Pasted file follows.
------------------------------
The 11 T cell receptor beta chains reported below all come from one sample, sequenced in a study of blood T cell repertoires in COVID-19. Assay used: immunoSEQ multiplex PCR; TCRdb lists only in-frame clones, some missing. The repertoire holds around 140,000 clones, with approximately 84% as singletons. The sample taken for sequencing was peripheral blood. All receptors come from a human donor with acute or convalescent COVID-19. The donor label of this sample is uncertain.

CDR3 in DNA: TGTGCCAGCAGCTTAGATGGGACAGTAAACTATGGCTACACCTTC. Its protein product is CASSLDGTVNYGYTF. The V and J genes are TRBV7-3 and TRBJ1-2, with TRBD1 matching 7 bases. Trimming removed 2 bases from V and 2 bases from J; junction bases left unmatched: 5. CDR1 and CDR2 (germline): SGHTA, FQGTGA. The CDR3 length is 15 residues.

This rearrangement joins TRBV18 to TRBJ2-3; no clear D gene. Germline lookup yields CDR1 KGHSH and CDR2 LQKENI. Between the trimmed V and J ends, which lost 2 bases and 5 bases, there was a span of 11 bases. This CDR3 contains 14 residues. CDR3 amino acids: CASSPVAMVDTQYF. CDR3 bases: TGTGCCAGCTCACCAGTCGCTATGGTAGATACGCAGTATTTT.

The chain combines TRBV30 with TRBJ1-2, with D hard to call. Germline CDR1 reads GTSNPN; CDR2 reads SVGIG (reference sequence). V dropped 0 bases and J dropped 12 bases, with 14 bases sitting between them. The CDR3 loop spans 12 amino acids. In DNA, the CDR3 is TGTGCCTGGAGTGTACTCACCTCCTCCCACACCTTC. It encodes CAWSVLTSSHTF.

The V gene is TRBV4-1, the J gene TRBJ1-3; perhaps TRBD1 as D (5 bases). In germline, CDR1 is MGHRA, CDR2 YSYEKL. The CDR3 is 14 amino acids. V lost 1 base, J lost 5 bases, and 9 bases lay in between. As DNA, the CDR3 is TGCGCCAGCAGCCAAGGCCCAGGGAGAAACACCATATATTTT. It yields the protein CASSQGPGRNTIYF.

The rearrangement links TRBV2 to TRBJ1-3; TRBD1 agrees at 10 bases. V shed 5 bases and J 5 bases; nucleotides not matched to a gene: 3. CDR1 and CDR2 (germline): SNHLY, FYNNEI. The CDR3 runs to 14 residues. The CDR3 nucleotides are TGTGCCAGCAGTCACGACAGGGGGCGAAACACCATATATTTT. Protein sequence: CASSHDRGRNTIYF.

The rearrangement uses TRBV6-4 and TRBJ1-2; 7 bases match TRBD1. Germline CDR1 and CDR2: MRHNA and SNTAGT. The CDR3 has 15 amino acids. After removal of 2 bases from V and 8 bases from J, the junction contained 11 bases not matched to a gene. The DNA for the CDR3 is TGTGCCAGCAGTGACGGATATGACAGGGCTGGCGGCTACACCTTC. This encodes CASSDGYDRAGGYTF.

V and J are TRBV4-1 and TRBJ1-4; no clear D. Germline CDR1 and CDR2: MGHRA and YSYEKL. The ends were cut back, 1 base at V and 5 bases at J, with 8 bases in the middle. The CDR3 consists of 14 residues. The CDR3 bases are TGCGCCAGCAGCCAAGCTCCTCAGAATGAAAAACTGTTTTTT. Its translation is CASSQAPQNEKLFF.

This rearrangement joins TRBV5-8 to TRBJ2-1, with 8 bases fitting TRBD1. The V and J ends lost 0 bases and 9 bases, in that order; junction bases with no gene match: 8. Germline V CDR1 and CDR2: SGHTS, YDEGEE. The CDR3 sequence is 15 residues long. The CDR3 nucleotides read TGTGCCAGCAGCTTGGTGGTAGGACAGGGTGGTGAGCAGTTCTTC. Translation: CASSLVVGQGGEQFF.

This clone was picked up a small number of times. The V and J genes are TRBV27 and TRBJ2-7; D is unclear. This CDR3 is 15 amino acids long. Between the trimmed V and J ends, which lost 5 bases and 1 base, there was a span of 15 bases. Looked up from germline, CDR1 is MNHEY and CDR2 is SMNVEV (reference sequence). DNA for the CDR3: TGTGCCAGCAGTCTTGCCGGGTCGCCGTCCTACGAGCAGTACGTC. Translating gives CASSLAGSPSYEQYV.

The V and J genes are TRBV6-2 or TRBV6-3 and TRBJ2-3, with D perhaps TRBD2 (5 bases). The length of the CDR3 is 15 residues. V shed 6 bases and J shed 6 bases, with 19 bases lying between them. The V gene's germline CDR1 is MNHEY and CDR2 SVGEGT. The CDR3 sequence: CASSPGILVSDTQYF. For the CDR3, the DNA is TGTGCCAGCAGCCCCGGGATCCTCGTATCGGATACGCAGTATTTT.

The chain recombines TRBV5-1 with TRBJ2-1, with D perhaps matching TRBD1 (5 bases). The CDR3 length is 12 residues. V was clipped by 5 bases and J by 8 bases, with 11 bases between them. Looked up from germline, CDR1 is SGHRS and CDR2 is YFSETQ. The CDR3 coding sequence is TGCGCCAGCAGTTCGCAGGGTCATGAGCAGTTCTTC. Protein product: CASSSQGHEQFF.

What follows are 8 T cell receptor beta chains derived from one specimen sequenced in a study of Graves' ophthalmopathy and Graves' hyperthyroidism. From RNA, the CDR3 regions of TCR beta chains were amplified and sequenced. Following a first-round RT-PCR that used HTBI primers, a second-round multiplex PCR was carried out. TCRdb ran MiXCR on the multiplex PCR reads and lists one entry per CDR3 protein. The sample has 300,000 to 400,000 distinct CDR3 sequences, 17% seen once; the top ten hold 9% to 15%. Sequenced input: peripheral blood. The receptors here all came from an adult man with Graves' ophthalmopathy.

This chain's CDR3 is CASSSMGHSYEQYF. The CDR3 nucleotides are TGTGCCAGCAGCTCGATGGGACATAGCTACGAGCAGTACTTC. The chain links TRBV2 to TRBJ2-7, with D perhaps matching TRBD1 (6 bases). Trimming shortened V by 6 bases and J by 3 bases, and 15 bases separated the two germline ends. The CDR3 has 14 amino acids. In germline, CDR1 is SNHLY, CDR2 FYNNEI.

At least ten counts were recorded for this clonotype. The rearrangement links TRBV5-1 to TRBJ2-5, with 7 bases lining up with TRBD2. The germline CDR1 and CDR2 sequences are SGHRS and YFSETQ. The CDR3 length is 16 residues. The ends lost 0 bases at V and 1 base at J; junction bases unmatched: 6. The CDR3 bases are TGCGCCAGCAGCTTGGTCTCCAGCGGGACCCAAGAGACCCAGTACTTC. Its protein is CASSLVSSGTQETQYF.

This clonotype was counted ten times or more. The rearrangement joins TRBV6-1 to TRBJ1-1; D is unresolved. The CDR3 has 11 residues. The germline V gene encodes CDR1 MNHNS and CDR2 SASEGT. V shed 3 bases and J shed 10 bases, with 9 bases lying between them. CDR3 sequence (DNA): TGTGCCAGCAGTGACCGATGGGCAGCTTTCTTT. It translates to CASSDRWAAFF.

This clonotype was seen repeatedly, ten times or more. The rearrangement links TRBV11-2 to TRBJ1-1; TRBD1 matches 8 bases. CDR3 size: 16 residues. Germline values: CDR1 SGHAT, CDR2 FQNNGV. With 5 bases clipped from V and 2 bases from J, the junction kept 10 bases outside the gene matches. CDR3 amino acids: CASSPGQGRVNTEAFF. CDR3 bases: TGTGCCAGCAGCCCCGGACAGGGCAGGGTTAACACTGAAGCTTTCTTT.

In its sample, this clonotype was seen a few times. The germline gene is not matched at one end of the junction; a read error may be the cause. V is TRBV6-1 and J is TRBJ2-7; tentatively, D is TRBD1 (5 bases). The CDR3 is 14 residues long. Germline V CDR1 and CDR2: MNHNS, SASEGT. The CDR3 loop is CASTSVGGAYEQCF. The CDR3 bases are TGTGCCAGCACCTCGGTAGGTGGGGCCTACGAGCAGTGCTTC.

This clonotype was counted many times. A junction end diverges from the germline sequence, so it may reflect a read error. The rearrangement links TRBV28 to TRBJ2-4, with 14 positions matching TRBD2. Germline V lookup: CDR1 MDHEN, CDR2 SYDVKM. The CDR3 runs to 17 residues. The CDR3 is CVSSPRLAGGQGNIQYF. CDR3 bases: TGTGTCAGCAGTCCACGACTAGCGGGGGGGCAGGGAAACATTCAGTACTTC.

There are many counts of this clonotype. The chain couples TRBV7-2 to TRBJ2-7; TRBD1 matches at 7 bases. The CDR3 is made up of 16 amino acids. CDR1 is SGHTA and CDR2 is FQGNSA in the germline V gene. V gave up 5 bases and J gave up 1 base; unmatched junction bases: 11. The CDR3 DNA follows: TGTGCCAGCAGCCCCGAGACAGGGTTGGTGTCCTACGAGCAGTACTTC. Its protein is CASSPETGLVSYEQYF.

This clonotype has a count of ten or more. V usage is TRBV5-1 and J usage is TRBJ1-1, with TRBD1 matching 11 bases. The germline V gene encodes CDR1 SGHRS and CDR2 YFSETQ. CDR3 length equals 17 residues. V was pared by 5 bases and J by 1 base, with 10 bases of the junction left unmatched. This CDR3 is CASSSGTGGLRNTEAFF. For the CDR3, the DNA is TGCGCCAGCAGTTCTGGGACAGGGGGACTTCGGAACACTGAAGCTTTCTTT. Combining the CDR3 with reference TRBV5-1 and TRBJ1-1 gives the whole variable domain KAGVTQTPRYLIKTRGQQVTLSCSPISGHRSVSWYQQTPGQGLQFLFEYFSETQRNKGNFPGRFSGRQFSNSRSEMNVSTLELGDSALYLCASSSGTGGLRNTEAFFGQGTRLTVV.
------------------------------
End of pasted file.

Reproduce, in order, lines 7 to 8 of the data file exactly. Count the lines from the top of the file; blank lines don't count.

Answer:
The rearrangement uses TRBV6-4 and TRBJ1-2; 7 bases match TRBD1. Germline CDR1 and CDR2: MRHNA and SNTAGT. The CDR3 has 15 amino acids. After removal of 2 bases from V and 8 bases from J, the junction contained 11 bases not matched to a gene. The DNA for the CDR3 is TGTGCCAGCAGTGACGGATATGACAGGGCTGGCGGCTACACCTTC. This encodes CASSDGYDRAGGYTF.

V and J are TRBV4-1 and TRBJ1-4; no clear D. Germline CDR1 and CDR2: MGHRA and YSYEKL. The ends were cut back, 1 base at V and 5 bases at J, with 8 bases in the middle. The CDR3 consists of 14 residues. The CDR3 bases are TGCGCCAGCAGCCAAGCTCCTCAGAATGAAAAACTGTTTTTT. Its translation is CASSQAPQNEKLFF.